Parents

How do you handle Halloween candy? 8 creative solutions for parents

Kids love to count it, sort it, trade it, and most of all, rip off the wrappers and EAT it.

After they have knocked on the last door on Oct. 31, all that Halloween candy comes home through OUR front doors, leaving parents to (try to) limit all that sugar.

Amid the epidemic of childhood obesity and other health concerns related to too much candy, pediatrician Kate Roberts suggests parents use Halloween as a way to talk to kids about healthy eating before the candy crush, and to let kids enjoy some sweet treats for a day or two.

Though breaking up with a sack-full of candy sounds hard to do, the good news is that kids and parents have some pretty sweet alternatives to a weeks-long candy free-for-all. Getting kids involved in whatever you choose can make the process more meaningful.

Several options for keeping candy consumption under control:

1. Swap it: Kids leave their stash out at night for a magical candy fair, “Great Pumpkin” or “Switch Witch,” who takes the candy and leaves a gift in its wake. Or, for older kids, just offer a swap.

Robert Bouley

For Stephanie Merchant, a health coach in Houston, a winning solution has been to allow her daughters to eat a few pieces and swap the rest for a gift or gift card. In the run up to Halloween, she built excitement for the present, so that saying so long didn’t feel like a punishment.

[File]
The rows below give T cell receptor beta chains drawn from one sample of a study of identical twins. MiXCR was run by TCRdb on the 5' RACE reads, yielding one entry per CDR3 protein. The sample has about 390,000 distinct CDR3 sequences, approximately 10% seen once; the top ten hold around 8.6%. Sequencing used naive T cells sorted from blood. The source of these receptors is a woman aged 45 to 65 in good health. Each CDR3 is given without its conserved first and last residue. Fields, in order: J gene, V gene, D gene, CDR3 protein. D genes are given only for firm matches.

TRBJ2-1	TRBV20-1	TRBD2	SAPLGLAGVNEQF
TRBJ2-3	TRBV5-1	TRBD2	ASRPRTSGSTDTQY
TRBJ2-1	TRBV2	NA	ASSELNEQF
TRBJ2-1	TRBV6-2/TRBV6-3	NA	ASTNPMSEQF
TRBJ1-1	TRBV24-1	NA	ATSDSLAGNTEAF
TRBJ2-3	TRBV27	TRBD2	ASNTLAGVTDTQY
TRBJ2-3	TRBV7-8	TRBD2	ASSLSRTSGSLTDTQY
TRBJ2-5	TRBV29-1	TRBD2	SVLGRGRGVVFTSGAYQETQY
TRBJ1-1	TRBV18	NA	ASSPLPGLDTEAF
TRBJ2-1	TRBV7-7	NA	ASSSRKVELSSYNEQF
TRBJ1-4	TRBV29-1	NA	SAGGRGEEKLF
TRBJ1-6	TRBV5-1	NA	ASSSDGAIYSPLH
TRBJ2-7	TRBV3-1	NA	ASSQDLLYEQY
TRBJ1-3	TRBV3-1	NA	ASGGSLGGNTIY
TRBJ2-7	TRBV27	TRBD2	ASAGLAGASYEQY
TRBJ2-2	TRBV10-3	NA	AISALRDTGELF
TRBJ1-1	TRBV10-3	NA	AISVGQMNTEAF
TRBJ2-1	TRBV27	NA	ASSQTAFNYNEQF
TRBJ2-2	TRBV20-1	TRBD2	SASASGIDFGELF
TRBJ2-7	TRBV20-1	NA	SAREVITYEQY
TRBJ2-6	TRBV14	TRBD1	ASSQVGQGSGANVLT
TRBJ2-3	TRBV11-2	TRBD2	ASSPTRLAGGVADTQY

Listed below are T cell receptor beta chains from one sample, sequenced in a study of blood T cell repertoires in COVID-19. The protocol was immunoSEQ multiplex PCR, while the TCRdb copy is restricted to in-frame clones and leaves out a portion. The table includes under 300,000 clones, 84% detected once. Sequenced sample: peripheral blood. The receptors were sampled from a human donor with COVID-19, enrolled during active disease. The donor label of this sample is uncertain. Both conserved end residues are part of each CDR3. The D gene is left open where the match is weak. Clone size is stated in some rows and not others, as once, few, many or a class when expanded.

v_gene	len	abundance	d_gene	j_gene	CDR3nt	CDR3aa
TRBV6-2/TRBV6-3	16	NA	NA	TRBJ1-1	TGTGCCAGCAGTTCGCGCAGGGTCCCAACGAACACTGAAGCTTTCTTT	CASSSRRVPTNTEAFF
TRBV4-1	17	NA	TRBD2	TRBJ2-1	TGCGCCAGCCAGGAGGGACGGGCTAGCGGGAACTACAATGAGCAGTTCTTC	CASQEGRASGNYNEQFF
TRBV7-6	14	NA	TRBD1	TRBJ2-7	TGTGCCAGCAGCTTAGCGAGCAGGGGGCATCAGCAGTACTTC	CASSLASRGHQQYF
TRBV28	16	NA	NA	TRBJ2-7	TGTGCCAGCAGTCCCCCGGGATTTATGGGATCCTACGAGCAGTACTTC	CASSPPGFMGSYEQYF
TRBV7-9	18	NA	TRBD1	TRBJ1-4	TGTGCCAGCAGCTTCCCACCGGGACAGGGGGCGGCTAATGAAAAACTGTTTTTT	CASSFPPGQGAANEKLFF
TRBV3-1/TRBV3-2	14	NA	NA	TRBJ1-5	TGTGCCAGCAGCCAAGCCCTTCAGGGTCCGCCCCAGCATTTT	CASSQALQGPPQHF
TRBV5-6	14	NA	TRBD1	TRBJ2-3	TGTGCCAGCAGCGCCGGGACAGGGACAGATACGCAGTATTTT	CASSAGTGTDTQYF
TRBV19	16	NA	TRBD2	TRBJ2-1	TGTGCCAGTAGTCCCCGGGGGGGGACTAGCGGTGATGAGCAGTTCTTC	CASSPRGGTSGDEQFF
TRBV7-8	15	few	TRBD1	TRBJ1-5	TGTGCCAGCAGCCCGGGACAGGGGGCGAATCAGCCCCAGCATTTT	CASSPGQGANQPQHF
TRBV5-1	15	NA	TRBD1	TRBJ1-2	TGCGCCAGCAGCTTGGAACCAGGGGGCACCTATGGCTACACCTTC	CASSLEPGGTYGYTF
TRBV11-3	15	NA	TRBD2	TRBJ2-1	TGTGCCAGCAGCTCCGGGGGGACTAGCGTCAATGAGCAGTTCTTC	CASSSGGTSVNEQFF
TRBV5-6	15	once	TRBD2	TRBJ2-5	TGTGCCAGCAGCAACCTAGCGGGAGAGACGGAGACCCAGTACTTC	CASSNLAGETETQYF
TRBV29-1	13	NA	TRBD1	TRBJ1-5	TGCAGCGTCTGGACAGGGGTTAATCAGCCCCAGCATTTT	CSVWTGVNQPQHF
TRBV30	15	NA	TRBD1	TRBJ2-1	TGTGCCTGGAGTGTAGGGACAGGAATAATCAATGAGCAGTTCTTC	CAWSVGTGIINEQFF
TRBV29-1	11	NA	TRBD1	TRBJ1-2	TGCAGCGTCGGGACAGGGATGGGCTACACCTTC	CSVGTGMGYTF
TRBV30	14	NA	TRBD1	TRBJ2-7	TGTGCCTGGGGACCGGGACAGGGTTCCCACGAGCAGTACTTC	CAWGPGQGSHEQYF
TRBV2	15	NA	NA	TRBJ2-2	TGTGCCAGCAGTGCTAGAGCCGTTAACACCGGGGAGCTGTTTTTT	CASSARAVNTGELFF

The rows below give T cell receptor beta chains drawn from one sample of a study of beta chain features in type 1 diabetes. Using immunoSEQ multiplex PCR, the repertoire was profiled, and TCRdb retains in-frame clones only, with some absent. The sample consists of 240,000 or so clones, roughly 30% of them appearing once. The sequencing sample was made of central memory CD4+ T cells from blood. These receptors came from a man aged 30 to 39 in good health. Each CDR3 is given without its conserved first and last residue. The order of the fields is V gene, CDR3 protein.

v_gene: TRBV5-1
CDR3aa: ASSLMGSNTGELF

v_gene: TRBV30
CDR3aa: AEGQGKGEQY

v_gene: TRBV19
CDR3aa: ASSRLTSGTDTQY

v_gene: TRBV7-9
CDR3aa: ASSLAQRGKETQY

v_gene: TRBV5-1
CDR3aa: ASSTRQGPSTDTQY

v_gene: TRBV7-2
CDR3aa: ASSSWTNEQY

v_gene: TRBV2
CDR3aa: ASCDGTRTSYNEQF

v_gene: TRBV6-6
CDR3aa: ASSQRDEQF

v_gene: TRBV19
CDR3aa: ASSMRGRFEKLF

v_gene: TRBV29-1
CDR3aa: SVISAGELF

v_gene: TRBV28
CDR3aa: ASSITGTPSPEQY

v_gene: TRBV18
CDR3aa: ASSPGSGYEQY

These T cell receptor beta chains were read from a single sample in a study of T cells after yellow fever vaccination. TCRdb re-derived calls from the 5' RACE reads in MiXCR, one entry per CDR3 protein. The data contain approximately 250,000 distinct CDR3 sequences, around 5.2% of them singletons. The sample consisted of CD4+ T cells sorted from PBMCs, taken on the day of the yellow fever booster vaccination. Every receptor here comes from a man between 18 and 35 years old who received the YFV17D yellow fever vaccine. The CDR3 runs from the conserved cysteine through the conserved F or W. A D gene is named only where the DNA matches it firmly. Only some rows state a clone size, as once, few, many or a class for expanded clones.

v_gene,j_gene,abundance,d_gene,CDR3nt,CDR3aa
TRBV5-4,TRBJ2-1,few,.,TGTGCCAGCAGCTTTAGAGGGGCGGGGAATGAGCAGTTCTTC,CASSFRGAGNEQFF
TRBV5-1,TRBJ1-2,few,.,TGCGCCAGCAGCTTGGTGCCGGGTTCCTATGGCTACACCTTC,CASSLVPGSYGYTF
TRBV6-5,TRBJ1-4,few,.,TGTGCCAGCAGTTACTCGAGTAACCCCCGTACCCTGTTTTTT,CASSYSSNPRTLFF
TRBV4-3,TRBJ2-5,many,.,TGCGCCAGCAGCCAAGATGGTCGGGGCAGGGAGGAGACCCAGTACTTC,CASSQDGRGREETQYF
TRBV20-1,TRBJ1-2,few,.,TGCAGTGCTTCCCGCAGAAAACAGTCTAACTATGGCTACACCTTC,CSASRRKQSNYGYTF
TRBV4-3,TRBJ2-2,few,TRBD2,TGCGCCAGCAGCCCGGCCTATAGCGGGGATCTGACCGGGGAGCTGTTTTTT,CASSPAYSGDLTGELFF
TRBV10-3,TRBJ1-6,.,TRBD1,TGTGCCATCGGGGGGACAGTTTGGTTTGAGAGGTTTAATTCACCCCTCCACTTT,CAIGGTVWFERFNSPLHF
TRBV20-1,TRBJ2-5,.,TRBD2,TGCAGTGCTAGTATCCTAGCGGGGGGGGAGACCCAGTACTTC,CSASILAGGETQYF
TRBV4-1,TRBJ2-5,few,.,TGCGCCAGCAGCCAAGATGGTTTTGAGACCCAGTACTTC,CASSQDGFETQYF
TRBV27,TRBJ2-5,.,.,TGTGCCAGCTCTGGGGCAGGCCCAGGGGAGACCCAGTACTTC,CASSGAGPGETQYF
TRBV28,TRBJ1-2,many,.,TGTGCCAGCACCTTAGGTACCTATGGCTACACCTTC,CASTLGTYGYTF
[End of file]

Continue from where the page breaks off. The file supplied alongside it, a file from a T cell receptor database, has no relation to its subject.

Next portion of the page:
“It’s special occasion food,” Merchant says of the candy. “We pick out our favorites, but it’s just for that night and then we make our switch.”

“They get the best of both worlds,” said Merchant, whose daughters are 10 and 14.

2. Ration it/Disappear it: Derek Haake’s two 5-year-old daughters and their 2-year-old sister have a feeding frenzy on Halloween night before all of their candy goes in a big bucket kept out of reach. The kids get a piece or two a day for a week or so, all while Haake and his wife sneak some out of the container every night to shrink the pot away to nothing. “They think they’re eating it but it just kind of goes away,” said Haake, a lawyer from Lake Saint Louis, Missouri.

3. Sell it: Pay your kids by the piece. Or, let them sell it back or give it to a dental office. Check the Halloween Candy Buyback website to find a dentist accepting candy; the site directs sweets to Operation Gratitude, which includes candy in care packages sent to troops deployed overseas.

Emily Rich/Operation Gratitude
A happy donor to Operation Gratitude, which sends Halloween candy to military service members serving overseas.

4. Donate it: Nursing homes, assisted living centers, food pantries, hospitals or school groups may take it off your hands. Your calorie-counting co-workers may despise you, but there’s always the office countertop.

Emily Rich/Operation Gratitude
...And a very happy recipient of an Operation Gratitude candy care package.

5. Save it: For craft projects, like gingerbread houses, science experiments or to fill a pinata, suggests Merchant.

6. Bake it: The Internet is filled with recipes that call for candies.

7. Stash it and forget it: Out of sight can mean out of mind. Stick a bag of sweets in a kitchen cabinet and you may find yourself emptying it out come next Halloween.

8. Let it go: If candy gets the better of your kids on Oct. 31, rejoice in the fact that Halloween comes on a Saturday this year, and your kids can sleep it off in the morning.

Lisa A. Flam, a regular contributor to TODAY.com, is a news and lifestyles reporter in New York. Follow her on Twitter.

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